“在这项研究期间,特别是在我散步时,乌鸦会在校园里一直跟着我。它们经常在校园里跟着我,追我的车。我因为乌鸦而‘臭名远扬’。比如我去加油,加油站的乌鸦会只对我发出特殊叫声。就好像是认出我一样。就是‘哇哇’的叫声。”

After all, a free lunch sure does seem like something to squawk about.

毕竟,免费午餐确实是可以大声声张事情。

Thanks for listening for Scientific American — 60-Second Science. I'm Christopher Intagliata.

谢谢大家收听科学美国人——60秒科学。我是克里斯托弗·因塔利亚塔。

High cholesterol affects a third of American adults. But it's not just us! Studies have indicated that cholesterol is also on the rise in other animals.

"And in all of these studies the idea was, well, they hypothesised that it was probably due to interactions with people and eating our food, but they didn't actually show that."

Andrea Townsend is an avian ecologist at Hamilton College in upstate New York. And she found that urban crows did have higher cholesterol than rural crows.

But then she took the next logical step in her research. She went to McDonald's. "We'd pick up 125 burgers at a time. Once one of them wanted to know what we needed all these burgers for, and I started to explain, but they just kind of waved me away halfway through. So..."

Of course, she needed all those cheeseburgers to feed crows and to monitor their diet—to determine if eating our fast food really does raise the birds' cholesterol.

"So the way you 'supplement your nestlings' is: we'd go to their nest trees, we'd toss the cheeseburgers, three to five a day, under their nest trees. And the parents would immediately swoop down, pick up the burgers and bring them to their nestlings."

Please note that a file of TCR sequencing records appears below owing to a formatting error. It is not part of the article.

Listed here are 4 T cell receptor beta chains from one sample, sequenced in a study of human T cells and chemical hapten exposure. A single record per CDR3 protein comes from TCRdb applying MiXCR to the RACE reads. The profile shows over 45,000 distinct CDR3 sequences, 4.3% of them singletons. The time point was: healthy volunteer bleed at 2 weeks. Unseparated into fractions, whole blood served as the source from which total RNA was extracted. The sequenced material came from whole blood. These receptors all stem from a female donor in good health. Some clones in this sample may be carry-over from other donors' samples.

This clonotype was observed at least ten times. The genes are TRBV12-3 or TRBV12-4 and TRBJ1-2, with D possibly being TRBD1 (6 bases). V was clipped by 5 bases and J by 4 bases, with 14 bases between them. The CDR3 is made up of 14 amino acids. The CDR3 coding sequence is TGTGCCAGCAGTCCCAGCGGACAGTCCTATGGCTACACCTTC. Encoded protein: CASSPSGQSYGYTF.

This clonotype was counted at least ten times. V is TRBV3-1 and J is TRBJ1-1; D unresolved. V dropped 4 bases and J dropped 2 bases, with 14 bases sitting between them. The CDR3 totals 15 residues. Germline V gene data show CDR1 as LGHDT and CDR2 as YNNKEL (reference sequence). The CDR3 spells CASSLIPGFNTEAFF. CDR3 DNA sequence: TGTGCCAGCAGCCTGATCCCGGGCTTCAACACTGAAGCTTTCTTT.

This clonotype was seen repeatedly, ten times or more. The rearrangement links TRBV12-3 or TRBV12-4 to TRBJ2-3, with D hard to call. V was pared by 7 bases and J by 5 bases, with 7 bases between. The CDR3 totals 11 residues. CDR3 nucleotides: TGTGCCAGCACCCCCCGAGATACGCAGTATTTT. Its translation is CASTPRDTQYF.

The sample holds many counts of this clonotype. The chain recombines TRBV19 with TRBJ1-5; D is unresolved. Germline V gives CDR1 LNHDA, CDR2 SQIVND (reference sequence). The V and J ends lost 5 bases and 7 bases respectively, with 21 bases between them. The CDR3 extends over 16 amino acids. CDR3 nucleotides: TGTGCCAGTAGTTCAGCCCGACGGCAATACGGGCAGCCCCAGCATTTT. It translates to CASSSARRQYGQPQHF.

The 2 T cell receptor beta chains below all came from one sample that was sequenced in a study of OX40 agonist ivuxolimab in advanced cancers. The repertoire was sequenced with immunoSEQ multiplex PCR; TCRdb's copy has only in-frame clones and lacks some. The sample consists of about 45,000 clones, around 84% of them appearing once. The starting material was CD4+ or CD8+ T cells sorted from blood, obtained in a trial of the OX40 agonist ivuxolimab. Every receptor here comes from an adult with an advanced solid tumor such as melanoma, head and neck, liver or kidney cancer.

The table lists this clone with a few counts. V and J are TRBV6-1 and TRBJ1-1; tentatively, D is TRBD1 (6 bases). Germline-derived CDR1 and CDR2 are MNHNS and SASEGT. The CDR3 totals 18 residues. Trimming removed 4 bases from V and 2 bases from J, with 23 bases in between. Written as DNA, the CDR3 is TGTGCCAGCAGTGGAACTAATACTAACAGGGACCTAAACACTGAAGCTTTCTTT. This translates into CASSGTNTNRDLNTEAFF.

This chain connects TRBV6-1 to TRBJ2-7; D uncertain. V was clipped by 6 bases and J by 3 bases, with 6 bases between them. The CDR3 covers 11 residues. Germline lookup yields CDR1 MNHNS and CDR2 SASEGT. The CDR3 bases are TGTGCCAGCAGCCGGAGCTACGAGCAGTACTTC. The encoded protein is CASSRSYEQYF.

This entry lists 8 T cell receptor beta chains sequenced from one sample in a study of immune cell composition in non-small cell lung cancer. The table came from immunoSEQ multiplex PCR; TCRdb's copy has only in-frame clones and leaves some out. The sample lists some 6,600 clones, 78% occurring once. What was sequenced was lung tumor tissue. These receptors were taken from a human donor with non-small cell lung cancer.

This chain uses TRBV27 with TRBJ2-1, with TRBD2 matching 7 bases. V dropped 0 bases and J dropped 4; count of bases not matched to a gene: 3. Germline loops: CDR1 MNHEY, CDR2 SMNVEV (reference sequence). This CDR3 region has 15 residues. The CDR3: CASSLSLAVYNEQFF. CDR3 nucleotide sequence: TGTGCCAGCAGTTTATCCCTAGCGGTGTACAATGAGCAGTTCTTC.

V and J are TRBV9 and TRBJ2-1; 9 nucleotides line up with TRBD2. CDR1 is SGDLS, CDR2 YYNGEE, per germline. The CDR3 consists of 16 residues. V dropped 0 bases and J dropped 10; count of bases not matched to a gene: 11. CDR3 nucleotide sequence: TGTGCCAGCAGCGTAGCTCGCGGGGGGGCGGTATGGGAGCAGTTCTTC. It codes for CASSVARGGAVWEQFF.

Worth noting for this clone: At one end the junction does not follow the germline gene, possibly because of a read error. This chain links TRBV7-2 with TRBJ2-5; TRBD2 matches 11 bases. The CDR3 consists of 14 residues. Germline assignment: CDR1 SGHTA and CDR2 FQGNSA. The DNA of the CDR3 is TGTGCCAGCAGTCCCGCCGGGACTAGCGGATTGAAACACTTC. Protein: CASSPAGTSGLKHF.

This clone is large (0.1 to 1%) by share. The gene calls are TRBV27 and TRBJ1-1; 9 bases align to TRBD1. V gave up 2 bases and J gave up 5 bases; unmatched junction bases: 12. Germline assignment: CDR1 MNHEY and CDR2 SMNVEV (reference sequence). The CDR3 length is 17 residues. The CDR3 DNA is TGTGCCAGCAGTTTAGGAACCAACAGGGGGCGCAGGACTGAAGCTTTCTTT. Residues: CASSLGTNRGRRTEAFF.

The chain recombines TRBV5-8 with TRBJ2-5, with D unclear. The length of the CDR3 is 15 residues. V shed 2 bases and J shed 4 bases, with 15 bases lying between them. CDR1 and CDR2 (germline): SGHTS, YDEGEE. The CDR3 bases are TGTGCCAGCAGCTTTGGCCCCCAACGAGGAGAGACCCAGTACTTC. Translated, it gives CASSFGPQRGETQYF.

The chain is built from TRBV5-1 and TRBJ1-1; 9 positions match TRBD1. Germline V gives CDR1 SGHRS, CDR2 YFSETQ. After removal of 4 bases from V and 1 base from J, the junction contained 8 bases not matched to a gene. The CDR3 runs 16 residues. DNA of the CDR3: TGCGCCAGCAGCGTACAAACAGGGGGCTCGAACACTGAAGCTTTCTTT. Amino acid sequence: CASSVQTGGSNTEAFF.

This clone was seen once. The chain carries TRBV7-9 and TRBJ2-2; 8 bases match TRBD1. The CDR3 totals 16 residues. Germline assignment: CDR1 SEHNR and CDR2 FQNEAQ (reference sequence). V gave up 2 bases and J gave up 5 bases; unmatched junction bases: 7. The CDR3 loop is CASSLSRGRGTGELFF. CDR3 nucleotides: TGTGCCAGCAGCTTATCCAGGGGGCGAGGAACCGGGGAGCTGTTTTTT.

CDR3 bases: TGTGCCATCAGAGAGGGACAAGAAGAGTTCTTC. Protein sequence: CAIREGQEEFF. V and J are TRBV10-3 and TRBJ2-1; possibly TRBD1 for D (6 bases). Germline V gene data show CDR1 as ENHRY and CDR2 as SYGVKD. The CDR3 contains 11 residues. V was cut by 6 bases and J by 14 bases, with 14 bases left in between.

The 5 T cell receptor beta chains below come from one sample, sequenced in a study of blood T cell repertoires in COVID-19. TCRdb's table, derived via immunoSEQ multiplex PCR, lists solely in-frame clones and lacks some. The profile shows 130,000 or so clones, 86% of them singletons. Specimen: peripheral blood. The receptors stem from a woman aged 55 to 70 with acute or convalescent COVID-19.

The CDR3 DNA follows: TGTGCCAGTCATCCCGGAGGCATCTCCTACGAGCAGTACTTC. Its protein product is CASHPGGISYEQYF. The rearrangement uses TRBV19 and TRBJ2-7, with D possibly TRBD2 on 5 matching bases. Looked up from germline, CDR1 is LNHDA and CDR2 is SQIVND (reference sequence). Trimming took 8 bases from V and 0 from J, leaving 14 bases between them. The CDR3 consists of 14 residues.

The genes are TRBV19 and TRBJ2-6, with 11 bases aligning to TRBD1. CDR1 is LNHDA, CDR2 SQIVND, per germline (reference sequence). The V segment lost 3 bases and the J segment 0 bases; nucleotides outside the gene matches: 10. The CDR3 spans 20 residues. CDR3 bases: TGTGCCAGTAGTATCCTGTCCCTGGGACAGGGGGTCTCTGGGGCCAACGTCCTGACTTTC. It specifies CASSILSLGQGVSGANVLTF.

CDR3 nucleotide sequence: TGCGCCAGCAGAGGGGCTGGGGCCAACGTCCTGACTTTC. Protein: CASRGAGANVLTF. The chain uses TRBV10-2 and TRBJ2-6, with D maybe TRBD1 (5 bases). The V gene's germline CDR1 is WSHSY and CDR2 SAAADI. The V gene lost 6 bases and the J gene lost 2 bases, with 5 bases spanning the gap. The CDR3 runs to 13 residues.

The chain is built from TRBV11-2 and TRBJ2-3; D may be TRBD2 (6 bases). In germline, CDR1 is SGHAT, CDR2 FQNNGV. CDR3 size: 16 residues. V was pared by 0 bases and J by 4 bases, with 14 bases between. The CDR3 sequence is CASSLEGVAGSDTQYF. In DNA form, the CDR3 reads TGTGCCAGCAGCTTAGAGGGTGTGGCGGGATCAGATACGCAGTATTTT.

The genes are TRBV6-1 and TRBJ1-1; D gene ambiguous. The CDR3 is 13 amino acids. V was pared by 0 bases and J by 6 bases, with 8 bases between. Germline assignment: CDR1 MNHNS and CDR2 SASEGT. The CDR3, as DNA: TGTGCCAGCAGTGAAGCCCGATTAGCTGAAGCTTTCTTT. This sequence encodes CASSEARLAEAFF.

And as you might expect, crows that dined on cheeseburgers did indeed have higher cholesterol than crows who did without. But here's the surprising thing: higher cholesterol didn't affect crows' chances of survival over a three-year period. And in one population, birds with higher cholesterol were arguably in better condition than other crows. Meaning chubbier.

The results are in the journal the Condor.

Crows can live more than 15 years, and Townsend says maybe a high-cholesterol diet makes its mark later in life, as it does in humans. And if you're still wondering, "Why study this?"

"I would say this is an important question, because there are lots of other species that also live in urban areas and eat our food. And some of them are endangered. So it is an important question: How will our food affect the health of wild animals?"

And as we urbanize more of the globe, our dietary influence might have even wider effects.

As for Townsend, crows are known to be highly skilled at recognizing humans, and she says the study made her a celebrity.

"During this study, especially when I was walking around, the crows would follow me around campus. They often just follow me around campus anyway; they follow my car. I was getting some notoriety on a broader scale with crows. So I would be going to... like getting gas, and the crows in the gas station would be cawing a special caw just for me. It seemed like a recognition caw. So it's like 'caw caw caw.'"

After all, a free lunch sure does seem like something to squawk about.

Thanks for listening for Scientific American — 60-Second Science. I'm Christopher Intagliata.